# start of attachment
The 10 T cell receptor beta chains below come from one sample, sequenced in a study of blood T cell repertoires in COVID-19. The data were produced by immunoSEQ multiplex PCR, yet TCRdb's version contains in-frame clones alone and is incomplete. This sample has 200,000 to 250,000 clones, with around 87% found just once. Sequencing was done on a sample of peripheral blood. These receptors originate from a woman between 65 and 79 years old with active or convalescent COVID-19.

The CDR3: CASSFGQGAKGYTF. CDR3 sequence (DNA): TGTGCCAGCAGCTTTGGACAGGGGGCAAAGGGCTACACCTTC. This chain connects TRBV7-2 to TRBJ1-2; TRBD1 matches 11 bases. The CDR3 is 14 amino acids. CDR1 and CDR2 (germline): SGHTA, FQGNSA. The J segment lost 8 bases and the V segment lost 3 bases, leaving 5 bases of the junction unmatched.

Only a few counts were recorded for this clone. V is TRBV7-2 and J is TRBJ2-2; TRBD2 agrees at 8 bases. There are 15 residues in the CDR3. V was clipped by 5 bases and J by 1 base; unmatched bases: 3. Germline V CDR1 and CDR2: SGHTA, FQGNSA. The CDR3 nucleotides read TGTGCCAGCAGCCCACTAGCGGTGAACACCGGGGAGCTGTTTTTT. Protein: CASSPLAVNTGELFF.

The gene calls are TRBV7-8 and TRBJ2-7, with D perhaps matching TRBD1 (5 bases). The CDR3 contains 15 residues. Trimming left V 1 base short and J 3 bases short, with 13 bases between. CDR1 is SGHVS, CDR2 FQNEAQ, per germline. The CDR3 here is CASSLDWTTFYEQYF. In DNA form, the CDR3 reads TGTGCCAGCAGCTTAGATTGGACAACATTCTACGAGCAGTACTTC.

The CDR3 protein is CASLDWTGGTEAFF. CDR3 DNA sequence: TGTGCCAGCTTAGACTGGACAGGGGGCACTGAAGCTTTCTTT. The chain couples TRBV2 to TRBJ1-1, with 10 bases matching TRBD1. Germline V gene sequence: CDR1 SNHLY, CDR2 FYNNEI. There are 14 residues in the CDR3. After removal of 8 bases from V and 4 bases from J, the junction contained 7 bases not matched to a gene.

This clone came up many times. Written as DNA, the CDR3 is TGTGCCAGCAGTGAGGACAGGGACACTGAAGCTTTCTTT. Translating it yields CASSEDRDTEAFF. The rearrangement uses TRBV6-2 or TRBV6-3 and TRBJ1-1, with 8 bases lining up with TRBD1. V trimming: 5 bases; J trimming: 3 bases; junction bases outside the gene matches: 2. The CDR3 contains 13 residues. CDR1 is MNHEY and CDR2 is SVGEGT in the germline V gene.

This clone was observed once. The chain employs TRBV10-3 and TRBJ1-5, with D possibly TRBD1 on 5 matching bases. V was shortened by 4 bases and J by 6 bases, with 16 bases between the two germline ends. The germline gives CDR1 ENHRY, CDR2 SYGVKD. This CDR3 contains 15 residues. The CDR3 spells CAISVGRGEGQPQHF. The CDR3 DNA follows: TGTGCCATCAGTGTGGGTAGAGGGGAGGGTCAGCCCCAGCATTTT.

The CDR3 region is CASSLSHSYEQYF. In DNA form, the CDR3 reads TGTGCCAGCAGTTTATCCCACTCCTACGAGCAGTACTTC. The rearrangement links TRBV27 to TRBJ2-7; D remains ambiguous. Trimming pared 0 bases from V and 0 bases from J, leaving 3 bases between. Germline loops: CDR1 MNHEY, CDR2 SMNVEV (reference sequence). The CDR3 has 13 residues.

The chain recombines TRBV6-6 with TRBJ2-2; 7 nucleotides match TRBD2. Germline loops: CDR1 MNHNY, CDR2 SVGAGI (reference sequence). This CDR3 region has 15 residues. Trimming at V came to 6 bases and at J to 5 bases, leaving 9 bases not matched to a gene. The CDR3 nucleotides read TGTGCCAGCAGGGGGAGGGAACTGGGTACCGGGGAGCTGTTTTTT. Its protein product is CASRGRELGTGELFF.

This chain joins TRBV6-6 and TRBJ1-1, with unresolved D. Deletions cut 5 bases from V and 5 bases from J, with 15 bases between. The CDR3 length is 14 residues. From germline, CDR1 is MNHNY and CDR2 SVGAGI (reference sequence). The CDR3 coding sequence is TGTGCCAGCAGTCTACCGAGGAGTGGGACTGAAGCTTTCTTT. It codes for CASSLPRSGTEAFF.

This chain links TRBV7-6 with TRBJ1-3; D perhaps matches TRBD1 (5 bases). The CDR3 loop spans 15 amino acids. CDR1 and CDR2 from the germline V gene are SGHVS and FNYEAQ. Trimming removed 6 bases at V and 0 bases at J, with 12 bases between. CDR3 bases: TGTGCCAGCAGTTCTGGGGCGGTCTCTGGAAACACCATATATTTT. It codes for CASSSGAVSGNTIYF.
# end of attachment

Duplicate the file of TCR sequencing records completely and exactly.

The 10 T cell receptor beta chains below come from one sample, sequenced in a study of blood T cell repertoires in COVID-19. The data were produced by immunoSEQ multiplex PCR, yet TCRdb's version contains in-frame clones alone and is incomplete. This sample has 200,000 to 250,000 clones, with around 87% found just once. Sequencing was done on a sample of peripheral blood. These receptors originate from a woman between 65 and 79 years old with active or convalescent COVID-19.

The CDR3: CASSFGQGAKGYTF. CDR3 sequence (DNA): TGTGCCAGCAGCTTTGGACAGGGGGCAAAGGGCTACACCTTC. This chain connects TRBV7-2 to TRBJ1-2; TRBD1 matches 11 bases. The CDR3 is 14 amino acids. CDR1 and CDR2 (germline): SGHTA, FQGNSA. The J segment lost 8 bases and the V segment lost 3 bases, leaving 5 bases of the junction unmatched.

Only a few counts were recorded for this clone. V is TRBV7-2 and J is TRBJ2-2; TRBD2 agrees at 8 bases. There are 15 residues in the CDR3. V was clipped by 5 bases and J by 1 base; unmatched bases: 3. Germline V CDR1 and CDR2: SGHTA, FQGNSA. The CDR3 nucleotides read TGTGCCAGCAGCCCACTAGCGGTGAACACCGGGGAGCTGTTTTTT. Protein: CASSPLAVNTGELFF.

The gene calls are TRBV7-8 and TRBJ2-7, with D perhaps matching TRBD1 (5 bases). The CDR3 contains 15 residues. Trimming left V 1 base short and J 3 bases short, with 13 bases between. CDR1 is SGHVS, CDR2 FQNEAQ, per germline. The CDR3 here is CASSLDWTTFYEQYF. In DNA form, the CDR3 reads TGTGCCAGCAGCTTAGATTGGACAACATTCTACGAGCAGTACTTC.

The CDR3 protein is CASLDWTGGTEAFF. CDR3 DNA sequence: TGTGCCAGCTTAGACTGGACAGGGGGCACTGAAGCTTTCTTT. The chain couples TRBV2 to TRBJ1-1, with 10 bases matching TRBD1. Germline V gene sequence: CDR1 SNHLY, CDR2 FYNNEI. There are 14 residues in the CDR3. After removal of 8 bases from V and 4 bases from J, the junction contained 7 bases not matched to a gene.

This clone came up many times. Written as DNA, the CDR3 is TGTGCCAGCAGTGAGGACAGGGACACTGAAGCTTTCTTT. Translating it yields CASSEDRDTEAFF. The rearrangement uses TRBV6-2 or TRBV6-3 and TRBJ1-1, with 8 bases lining up with TRBD1. V trimming: 5 bases; J trimming: 3 bases; junction bases outside the gene matches: 2. The CDR3 contains 13 residues. CDR1 is MNHEY and CDR2 is SVGEGT in the germline V gene.

This clone was observed once. The chain employs TRBV10-3 and TRBJ1-5, with D possibly TRBD1 on 5 matching bases. V was shortened by 4 bases and J by 6 bases, with 16 bases between the two germline ends. The germline gives CDR1 ENHRY, CDR2 SYGVKD. This CDR3 contains 15 residues. The CDR3 spells CAISVGRGEGQPQHF. The CDR3 DNA follows: TGTGCCATCAGTGTGGGTAGAGGGGAGGGTCAGCCCCAGCATTTT.

The CDR3 region is CASSLSHSYEQYF. In DNA form, the CDR3 reads TGTGCCAGCAGTTTATCCCACTCCTACGAGCAGTACTTC. The rearrangement links TRBV27 to TRBJ2-7; D remains ambiguous. Trimming pared 0 bases from V and 0 bases from J, leaving 3 bases between. Germline loops: CDR1 MNHEY, CDR2 SMNVEV (reference sequence). The CDR3 has 13 residues.

The chain recombines TRBV6-6 with TRBJ2-2; 7 nucleotides match TRBD2. Germline loops: CDR1 MNHNY, CDR2 SVGAGI (reference sequence). This CDR3 region has 15 residues. Trimming at V came to 6 bases and at J to 5 bases, leaving 9 bases not matched to a gene. The CDR3 nucleotides read TGTGCCAGCAGGGGGAGGGAACTGGGTACCGGGGAGCTGTTTTTT. Its protein product is CASRGRELGTGELFF.

This chain joins TRBV6-6 and TRBJ1-1, with unresolved D. Deletions cut 5 bases from V and 5 bases from J, with 15 bases between. The CDR3 length is 14 residues. From germline, CDR1 is MNHNY and CDR2 SVGAGI (reference sequence). The CDR3 coding sequence is TGTGCCAGCAGTCTACCGAGGAGTGGGACTGAAGCTTTCTTT. It codes for CASSLPRSGTEAFF.

This chain links TRBV7-6 with TRBJ1-3; D perhaps matches TRBD1 (5 bases). The CDR3 loop spans 15 amino acids. CDR1 and CDR2 from the germline V gene are SGHVS and FNYEAQ. Trimming removed 6 bases at V and 0 bases at J, with 12 bases between. CDR3 bases: TGTGCCAGCAGTTCTGGGGCGGTCTCTGGAAACACCATATATTTT. It codes for CASSSGAVSGNTIYF.